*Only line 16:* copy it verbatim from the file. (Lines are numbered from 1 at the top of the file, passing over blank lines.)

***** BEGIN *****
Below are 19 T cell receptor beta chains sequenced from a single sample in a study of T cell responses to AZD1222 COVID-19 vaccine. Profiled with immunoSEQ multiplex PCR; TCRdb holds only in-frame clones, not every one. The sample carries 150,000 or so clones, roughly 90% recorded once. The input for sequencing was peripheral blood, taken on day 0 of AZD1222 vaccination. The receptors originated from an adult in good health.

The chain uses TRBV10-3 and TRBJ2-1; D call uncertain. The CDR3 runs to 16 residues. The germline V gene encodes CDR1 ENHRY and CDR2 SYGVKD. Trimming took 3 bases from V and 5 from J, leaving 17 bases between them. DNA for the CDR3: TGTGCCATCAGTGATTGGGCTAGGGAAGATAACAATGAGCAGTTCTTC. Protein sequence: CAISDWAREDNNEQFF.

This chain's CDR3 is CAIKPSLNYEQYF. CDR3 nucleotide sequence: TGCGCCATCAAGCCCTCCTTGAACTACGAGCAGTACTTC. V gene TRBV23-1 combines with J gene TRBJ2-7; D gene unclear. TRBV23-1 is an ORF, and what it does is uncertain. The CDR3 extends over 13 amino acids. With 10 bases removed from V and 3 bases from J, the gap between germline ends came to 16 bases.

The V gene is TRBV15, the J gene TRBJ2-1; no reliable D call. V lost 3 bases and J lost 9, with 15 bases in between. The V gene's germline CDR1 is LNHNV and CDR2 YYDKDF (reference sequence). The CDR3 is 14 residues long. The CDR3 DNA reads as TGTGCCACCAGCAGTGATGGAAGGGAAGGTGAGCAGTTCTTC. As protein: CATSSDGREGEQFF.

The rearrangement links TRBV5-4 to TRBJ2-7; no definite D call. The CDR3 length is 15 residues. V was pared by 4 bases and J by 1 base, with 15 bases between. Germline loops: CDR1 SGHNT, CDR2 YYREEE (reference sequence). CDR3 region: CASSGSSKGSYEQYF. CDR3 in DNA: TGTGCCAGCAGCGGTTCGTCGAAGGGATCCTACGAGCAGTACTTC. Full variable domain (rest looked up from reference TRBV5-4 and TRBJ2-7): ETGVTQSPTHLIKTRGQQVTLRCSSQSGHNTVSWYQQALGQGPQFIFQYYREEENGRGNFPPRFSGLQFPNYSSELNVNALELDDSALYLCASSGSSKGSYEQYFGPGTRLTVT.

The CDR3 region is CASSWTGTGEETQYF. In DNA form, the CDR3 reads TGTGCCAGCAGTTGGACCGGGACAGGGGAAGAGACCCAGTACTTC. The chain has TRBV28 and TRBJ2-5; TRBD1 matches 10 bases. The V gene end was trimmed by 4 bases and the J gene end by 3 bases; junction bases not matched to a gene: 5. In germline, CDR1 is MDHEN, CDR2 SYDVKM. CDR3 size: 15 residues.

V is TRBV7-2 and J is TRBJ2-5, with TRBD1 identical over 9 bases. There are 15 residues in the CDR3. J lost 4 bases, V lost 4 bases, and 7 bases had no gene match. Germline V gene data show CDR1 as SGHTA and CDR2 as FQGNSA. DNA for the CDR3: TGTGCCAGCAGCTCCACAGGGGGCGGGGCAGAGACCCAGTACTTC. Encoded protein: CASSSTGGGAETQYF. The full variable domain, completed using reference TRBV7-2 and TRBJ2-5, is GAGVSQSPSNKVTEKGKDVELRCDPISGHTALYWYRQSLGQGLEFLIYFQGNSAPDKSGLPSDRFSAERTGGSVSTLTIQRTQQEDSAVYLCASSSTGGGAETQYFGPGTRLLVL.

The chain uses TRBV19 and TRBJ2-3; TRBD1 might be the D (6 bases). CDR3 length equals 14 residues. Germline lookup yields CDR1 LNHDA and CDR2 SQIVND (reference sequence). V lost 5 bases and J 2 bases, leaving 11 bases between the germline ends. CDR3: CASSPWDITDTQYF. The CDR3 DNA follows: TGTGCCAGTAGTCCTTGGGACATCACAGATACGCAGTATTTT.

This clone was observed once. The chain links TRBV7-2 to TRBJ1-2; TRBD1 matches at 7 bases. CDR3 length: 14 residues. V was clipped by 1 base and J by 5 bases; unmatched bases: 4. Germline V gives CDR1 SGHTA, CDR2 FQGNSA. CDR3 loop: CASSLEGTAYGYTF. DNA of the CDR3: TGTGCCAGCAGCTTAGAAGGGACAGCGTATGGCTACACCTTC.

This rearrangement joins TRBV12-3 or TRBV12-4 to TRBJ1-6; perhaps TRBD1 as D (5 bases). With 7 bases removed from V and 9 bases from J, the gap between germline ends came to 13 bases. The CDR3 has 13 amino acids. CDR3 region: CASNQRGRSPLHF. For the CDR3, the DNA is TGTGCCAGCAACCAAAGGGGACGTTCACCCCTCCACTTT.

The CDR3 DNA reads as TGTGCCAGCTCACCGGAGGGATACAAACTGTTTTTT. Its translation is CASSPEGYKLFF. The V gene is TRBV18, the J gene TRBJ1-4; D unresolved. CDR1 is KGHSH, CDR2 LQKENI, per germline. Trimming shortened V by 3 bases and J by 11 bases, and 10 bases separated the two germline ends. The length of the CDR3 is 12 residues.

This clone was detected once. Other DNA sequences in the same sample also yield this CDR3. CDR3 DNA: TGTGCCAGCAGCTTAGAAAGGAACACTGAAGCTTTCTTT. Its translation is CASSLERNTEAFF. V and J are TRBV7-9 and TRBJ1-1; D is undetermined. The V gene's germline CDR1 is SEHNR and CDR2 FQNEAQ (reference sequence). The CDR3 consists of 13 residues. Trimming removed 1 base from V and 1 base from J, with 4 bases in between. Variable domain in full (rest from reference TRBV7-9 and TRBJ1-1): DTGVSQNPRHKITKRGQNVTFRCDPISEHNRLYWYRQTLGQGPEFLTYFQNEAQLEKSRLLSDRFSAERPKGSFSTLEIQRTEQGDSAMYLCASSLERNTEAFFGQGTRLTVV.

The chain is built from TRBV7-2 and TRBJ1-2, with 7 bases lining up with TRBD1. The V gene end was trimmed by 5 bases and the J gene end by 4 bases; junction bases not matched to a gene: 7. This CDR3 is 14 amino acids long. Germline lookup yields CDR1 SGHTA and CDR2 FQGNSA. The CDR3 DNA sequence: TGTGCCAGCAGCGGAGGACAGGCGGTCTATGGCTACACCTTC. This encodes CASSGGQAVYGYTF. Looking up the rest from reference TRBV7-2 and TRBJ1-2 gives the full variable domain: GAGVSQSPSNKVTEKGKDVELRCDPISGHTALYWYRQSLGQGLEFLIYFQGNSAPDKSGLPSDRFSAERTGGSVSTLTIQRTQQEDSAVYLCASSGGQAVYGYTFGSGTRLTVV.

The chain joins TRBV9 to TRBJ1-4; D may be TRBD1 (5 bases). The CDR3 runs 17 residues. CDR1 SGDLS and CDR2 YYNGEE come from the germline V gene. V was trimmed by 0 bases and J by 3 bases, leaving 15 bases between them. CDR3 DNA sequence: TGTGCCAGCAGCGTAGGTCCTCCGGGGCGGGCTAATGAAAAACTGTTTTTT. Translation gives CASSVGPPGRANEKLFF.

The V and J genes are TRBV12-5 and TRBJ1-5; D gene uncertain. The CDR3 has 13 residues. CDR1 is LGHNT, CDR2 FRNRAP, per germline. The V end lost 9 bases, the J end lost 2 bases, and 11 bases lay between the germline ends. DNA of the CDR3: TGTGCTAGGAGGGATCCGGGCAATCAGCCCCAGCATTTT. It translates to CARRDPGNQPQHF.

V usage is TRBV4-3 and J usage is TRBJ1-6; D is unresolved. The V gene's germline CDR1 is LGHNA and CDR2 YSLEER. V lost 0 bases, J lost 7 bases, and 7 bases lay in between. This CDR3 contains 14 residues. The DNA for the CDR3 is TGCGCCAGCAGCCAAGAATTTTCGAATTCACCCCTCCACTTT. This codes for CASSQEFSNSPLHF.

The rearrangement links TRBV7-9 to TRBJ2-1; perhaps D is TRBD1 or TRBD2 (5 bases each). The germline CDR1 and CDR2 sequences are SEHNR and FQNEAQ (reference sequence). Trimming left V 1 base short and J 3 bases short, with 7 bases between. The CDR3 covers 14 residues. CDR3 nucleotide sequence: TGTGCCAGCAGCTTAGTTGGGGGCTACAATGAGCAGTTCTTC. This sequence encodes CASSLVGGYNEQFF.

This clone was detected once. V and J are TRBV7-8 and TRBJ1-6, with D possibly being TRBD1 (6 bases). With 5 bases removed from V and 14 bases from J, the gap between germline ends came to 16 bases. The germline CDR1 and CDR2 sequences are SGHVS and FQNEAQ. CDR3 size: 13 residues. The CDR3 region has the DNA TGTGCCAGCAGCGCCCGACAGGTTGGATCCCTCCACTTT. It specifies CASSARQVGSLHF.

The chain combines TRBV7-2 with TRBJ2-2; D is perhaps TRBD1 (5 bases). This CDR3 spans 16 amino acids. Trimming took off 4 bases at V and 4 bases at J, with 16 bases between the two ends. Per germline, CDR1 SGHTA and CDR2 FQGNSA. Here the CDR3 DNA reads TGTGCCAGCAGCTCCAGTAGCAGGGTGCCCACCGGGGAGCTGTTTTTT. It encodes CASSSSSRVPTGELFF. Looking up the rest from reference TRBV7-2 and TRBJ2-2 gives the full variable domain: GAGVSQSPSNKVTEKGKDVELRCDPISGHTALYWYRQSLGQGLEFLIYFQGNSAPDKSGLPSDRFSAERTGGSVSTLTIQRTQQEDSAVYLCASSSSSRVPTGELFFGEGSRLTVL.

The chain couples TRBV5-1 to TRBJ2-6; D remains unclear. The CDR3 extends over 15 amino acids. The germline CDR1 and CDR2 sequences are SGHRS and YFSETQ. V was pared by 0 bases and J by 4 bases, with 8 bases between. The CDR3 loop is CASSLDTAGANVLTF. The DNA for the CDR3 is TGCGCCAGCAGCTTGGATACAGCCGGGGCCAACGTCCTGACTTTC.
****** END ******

V usage is TRBV4-3 and J usage is TRBJ1-6; D is unresolved. The V gene's germline CDR1 is LGHNA and CDR2 YSLEER. V lost 0 bases, J lost 7 bases, and 7 bases lay in between. This CDR3 contains 14 residues. The DNA for the CDR3 is TGCGCCAGCAGCCAAGAATTTTCGAATTCACCCCTCCACTTT. This codes for CASSQEFSNSPLHF.